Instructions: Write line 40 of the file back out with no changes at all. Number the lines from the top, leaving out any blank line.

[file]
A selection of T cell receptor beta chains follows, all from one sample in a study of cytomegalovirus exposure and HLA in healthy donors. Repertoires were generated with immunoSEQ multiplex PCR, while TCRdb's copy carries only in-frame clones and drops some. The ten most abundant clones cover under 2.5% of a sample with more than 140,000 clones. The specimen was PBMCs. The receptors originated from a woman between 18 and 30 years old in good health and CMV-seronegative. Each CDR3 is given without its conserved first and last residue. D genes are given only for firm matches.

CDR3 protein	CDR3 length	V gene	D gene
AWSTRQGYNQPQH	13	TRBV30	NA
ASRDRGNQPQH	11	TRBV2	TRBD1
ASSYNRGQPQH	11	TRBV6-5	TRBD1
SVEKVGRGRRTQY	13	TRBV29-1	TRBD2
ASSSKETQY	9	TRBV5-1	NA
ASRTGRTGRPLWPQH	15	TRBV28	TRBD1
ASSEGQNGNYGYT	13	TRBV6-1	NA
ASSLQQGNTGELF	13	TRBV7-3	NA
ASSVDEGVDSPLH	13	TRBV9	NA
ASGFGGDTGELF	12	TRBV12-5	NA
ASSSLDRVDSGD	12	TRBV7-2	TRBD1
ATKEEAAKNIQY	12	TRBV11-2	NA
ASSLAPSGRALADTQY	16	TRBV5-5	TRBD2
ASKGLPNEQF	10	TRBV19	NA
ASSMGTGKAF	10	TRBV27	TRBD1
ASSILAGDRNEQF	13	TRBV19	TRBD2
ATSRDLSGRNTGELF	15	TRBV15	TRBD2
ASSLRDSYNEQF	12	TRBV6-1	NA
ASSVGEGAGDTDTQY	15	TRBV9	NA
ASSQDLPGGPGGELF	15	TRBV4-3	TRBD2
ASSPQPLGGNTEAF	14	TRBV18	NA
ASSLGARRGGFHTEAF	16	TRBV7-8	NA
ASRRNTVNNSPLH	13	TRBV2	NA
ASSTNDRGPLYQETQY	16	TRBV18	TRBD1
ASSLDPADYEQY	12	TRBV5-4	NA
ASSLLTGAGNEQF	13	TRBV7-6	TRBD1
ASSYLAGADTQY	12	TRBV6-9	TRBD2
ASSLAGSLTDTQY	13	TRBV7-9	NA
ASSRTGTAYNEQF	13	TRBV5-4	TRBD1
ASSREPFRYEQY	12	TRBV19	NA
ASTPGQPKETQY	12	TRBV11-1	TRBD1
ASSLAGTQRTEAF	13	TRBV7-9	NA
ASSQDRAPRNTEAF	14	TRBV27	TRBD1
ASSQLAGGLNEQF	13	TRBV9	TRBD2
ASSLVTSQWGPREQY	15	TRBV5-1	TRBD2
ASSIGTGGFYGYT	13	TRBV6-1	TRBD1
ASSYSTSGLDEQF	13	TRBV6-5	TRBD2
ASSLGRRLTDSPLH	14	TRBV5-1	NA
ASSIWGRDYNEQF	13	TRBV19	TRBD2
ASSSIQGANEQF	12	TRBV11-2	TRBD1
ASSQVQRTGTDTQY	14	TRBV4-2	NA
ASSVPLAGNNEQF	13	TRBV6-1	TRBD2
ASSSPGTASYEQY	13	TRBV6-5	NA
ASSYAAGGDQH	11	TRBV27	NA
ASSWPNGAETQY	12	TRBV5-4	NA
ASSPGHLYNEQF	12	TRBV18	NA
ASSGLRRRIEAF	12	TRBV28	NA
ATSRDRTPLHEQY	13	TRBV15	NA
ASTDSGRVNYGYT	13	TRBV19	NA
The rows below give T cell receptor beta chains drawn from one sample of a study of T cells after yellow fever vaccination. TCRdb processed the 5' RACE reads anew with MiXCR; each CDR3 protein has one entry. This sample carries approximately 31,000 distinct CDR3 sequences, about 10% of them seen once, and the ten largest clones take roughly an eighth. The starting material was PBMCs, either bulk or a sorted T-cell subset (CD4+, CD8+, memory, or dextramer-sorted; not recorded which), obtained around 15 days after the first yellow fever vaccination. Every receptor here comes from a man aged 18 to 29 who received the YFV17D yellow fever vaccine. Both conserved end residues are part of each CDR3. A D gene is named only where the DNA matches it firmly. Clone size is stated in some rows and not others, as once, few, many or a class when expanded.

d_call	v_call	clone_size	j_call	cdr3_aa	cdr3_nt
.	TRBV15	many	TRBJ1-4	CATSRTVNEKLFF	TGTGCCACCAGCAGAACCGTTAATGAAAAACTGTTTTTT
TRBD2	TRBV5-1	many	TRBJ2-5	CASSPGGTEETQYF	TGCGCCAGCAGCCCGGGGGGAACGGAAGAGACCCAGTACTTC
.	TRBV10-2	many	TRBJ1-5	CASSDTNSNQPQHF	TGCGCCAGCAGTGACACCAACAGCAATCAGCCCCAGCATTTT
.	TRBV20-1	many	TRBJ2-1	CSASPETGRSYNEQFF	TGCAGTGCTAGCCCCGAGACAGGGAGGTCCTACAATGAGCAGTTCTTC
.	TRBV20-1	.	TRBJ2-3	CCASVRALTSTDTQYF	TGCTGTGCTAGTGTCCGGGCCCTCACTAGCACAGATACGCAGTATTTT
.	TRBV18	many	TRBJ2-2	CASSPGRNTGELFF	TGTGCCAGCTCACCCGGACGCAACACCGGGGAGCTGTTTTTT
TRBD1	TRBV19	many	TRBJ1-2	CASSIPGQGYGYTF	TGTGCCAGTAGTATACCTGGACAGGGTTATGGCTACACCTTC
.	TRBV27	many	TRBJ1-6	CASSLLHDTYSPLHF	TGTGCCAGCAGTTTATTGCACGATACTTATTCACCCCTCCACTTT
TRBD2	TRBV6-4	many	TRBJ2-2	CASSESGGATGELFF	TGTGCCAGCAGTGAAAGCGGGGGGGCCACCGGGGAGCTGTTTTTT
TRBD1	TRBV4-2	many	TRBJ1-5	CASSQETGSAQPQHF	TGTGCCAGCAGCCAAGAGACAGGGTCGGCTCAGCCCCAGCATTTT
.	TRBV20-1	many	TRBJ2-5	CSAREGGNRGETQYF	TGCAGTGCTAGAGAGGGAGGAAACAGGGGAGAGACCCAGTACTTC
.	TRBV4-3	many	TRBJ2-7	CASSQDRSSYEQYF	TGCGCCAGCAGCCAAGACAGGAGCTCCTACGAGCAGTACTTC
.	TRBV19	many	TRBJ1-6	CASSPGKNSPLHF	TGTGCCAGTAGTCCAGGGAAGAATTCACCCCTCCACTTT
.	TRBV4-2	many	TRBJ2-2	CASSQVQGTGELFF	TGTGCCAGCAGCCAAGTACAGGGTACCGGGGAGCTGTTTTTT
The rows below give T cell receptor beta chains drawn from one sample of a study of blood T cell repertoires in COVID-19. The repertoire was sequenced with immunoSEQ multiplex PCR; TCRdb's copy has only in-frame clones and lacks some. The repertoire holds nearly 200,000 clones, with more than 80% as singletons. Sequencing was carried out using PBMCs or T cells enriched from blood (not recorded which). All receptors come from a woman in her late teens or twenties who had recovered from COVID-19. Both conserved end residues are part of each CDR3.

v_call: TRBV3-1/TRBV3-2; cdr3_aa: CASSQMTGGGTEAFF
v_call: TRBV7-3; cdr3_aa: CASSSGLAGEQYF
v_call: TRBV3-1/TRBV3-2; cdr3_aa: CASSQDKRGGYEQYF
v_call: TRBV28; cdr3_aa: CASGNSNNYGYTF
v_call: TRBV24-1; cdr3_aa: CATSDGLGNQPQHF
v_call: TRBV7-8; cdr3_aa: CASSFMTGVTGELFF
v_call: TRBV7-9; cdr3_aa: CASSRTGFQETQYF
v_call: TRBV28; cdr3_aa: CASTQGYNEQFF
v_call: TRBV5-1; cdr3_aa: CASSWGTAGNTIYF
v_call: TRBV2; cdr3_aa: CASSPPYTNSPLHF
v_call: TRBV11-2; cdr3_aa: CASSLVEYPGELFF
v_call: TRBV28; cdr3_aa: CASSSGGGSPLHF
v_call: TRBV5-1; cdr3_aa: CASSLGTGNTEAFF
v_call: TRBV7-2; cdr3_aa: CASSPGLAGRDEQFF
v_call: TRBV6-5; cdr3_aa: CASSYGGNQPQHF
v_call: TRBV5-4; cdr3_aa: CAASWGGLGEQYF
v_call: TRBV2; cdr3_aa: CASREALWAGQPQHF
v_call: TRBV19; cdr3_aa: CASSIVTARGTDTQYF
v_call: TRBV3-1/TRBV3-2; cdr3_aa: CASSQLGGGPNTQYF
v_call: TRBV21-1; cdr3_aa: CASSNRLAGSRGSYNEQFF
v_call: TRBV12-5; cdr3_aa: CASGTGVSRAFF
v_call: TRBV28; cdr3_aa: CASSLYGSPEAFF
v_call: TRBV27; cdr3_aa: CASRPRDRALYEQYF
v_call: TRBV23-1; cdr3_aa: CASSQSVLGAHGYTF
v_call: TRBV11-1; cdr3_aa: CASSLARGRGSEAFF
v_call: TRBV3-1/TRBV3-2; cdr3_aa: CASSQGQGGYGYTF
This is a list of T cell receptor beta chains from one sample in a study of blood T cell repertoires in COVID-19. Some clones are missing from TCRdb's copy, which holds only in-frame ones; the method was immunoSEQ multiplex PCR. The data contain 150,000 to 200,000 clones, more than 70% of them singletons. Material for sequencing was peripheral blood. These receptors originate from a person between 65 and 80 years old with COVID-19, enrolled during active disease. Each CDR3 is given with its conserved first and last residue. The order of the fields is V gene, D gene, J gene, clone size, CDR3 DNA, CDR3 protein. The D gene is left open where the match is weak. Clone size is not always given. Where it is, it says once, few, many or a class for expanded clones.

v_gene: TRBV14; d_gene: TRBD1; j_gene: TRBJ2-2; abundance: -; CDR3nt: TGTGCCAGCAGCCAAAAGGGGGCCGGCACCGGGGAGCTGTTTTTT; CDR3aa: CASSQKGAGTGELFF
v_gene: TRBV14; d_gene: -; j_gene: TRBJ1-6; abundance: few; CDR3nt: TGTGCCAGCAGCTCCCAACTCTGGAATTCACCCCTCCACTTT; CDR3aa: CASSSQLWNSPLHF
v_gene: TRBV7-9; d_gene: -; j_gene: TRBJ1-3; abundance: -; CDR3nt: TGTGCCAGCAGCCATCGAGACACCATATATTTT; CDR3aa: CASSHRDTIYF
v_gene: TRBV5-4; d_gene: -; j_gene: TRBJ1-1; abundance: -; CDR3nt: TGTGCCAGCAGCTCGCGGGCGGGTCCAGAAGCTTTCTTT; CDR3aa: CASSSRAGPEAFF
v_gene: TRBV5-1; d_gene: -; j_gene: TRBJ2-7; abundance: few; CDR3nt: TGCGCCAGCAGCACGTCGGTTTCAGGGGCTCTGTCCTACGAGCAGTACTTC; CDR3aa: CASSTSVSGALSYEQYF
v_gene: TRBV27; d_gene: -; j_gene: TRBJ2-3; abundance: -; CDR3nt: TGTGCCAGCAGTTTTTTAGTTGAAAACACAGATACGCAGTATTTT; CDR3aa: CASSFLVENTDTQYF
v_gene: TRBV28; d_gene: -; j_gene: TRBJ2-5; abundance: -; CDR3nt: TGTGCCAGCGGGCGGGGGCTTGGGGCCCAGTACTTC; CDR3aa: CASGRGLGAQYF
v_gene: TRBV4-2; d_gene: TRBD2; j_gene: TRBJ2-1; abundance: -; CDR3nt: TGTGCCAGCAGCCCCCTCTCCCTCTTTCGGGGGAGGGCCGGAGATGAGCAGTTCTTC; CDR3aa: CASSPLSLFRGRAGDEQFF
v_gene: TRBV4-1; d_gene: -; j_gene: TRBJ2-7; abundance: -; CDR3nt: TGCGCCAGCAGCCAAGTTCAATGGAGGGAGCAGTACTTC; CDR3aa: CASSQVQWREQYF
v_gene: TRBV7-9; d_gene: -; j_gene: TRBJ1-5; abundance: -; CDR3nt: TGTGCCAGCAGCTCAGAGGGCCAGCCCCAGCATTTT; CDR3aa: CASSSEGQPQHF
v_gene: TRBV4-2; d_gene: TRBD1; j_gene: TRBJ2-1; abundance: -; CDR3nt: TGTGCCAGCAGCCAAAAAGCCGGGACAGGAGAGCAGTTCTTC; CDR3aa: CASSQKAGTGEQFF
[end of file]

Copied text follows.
ASSLGRRLTDSPLH	14	TRBV5-1	NA